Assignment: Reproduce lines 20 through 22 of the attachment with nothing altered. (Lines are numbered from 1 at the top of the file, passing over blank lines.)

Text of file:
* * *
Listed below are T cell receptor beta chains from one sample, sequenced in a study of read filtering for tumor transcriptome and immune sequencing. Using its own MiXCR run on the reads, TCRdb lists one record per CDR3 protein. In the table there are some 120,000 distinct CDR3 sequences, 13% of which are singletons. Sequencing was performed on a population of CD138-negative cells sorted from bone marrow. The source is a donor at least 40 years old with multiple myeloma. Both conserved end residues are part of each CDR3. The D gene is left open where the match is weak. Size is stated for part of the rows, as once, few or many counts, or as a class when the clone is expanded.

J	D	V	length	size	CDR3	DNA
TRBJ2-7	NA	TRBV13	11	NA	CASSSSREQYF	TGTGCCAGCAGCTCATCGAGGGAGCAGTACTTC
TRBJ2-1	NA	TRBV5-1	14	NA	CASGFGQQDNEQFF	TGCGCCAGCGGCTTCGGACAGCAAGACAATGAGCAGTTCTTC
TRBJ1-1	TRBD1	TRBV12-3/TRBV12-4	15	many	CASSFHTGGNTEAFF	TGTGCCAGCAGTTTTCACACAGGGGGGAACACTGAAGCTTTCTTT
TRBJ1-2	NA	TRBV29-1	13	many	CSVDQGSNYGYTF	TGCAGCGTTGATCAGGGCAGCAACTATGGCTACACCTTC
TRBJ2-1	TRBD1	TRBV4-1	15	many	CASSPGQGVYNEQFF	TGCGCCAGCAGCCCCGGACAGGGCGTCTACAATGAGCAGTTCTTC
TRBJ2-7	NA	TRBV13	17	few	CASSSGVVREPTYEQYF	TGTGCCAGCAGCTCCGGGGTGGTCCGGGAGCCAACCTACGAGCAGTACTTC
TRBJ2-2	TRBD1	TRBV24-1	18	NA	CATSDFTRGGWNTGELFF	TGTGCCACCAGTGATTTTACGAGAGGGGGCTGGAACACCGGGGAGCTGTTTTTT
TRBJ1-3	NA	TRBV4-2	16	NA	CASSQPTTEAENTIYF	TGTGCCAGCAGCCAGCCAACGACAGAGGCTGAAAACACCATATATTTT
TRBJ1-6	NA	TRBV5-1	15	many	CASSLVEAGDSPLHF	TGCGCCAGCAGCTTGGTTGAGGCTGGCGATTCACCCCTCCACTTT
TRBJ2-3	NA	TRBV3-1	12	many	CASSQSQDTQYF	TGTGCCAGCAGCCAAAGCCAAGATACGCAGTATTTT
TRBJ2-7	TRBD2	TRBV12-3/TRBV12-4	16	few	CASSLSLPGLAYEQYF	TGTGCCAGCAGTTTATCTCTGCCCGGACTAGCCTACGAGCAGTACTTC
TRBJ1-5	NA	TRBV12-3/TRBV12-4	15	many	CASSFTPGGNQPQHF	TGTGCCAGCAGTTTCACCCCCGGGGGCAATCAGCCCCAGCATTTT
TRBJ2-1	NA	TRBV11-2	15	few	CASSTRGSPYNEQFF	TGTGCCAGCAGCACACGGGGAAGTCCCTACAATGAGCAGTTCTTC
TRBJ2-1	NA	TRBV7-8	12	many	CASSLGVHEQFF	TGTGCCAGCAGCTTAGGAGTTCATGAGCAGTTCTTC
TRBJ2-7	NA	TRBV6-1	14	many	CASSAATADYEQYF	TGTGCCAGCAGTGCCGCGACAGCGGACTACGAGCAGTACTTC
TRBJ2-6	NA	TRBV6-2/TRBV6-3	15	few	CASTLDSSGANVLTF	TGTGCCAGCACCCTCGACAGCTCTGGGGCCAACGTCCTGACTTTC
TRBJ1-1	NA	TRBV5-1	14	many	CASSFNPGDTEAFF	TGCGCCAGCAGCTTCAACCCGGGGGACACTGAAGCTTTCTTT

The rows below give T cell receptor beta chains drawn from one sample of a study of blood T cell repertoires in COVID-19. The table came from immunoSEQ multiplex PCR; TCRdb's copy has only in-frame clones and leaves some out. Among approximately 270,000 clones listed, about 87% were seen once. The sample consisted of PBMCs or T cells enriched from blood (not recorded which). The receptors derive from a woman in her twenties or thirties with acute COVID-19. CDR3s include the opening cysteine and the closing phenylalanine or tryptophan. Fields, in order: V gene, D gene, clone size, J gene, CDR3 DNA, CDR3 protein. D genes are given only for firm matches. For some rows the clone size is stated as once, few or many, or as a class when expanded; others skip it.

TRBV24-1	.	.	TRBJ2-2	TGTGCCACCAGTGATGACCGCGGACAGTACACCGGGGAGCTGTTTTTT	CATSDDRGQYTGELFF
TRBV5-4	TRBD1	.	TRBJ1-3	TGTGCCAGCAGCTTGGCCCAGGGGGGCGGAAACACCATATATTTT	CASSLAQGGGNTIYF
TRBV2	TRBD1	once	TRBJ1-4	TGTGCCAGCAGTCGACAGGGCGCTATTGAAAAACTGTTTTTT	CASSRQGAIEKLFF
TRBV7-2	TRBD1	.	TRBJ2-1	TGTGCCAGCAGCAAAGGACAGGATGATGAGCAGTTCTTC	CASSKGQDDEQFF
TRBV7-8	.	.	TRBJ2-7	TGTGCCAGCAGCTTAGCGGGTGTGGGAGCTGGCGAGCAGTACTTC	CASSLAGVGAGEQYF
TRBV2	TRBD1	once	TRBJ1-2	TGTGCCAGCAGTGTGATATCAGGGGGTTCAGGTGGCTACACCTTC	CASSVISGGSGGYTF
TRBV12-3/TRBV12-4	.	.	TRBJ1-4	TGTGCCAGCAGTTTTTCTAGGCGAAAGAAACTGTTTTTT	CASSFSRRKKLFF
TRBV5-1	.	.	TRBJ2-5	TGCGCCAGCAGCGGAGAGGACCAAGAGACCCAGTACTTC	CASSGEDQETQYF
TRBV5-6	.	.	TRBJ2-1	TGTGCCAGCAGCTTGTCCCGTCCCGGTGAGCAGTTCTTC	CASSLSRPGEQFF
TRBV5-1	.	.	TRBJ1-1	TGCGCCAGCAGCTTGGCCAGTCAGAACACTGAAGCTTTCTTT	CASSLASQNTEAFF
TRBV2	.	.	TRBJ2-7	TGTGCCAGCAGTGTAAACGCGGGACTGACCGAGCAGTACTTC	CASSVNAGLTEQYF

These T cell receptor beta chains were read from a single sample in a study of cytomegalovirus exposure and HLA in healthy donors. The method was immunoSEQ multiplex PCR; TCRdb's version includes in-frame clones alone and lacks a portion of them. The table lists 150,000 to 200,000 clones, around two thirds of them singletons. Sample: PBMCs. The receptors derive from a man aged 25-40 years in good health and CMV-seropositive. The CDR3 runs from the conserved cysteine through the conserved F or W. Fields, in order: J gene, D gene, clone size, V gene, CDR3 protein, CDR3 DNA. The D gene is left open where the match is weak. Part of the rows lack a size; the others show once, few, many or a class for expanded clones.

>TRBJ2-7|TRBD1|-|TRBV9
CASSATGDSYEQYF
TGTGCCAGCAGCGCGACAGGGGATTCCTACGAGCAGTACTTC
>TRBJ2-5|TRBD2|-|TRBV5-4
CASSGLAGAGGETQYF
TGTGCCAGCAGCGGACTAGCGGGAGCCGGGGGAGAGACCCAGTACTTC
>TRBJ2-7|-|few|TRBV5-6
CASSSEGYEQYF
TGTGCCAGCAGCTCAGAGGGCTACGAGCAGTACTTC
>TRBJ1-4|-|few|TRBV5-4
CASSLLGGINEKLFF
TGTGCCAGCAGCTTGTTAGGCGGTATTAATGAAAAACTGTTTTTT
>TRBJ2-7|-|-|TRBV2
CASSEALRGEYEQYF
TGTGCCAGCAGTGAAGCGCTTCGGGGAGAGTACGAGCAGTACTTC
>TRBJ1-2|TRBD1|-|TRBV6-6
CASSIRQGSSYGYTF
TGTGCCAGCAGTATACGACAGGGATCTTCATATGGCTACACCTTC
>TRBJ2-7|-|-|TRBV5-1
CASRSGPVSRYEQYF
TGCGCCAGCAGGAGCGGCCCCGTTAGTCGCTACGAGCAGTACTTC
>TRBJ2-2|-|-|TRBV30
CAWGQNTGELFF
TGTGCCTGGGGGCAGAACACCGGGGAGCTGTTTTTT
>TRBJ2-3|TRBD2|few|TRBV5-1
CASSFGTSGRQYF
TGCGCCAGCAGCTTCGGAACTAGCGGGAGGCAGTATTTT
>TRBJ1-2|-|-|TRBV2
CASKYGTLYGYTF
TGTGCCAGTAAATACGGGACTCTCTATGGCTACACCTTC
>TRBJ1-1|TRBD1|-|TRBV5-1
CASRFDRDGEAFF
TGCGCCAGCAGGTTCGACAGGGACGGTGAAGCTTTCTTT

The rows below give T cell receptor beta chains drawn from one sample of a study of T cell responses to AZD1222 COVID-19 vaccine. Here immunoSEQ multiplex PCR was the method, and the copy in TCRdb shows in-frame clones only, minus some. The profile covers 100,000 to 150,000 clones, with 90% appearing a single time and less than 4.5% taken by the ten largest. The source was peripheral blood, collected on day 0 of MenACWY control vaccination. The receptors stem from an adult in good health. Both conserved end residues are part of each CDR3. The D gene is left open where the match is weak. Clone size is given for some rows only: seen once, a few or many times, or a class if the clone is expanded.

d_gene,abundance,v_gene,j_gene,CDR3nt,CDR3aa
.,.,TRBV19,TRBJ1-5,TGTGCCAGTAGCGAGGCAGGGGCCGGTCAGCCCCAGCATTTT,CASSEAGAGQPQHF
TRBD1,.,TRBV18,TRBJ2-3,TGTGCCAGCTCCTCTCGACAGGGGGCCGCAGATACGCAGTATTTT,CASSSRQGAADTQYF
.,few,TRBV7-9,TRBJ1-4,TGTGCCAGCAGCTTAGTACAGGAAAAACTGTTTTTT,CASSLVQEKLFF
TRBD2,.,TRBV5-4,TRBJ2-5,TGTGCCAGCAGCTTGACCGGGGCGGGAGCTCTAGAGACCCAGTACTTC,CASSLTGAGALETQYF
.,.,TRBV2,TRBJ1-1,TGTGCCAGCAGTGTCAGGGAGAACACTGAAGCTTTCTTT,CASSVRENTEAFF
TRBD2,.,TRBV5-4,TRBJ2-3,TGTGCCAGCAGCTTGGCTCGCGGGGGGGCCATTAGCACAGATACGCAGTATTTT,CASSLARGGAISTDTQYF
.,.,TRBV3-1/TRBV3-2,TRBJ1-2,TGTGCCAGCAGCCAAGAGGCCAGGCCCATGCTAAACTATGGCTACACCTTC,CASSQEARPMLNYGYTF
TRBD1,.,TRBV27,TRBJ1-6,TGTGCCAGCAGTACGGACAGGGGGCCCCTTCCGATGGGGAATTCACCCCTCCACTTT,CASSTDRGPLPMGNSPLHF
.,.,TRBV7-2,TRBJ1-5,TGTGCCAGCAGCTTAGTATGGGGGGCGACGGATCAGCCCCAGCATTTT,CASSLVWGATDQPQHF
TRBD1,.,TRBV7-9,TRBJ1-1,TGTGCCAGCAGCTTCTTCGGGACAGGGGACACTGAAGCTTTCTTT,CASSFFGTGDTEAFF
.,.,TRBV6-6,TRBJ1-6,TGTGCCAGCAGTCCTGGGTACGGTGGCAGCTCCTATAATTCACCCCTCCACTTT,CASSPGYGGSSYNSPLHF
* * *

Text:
The rows below give T cell receptor beta chains drawn from one sample of a study of blood T cell repertoires in COVID-19. The table came from immunoSEQ multiplex PCR; TCRdb's copy has only in-frame clones and leaves some out. Among approximately 270,000 clones listed, about 87% were seen once. The sample consisted of PBMCs or T cells enriched from blood (not recorded which). The receptors derive from a woman in her twenties or thirties with acute COVID-19. CDR3s include the opening cysteine and the closing phenylalanine or tryptophan. Fields, in order: V gene, D gene, clone size, J gene, CDR3 DNA, CDR3 protein. D genes are given only for firm matches. For some rows the clone size is stated as once, few or many, or as a class when expanded; others skip it.

TRBV24-1	.	.	TRBJ2-2	TGTGCCACCAGTGATGACCGCGGACAGTACACCGGGGAGCTGTTTTTT	CATSDDRGQYTGELFF
TRBV5-4	TRBD1	.	TRBJ1-3	TGTGCCAGCAGCTTGGCCCAGGGGGGCGGAAACACCATATATTTT	CASSLAQGGGNTIYF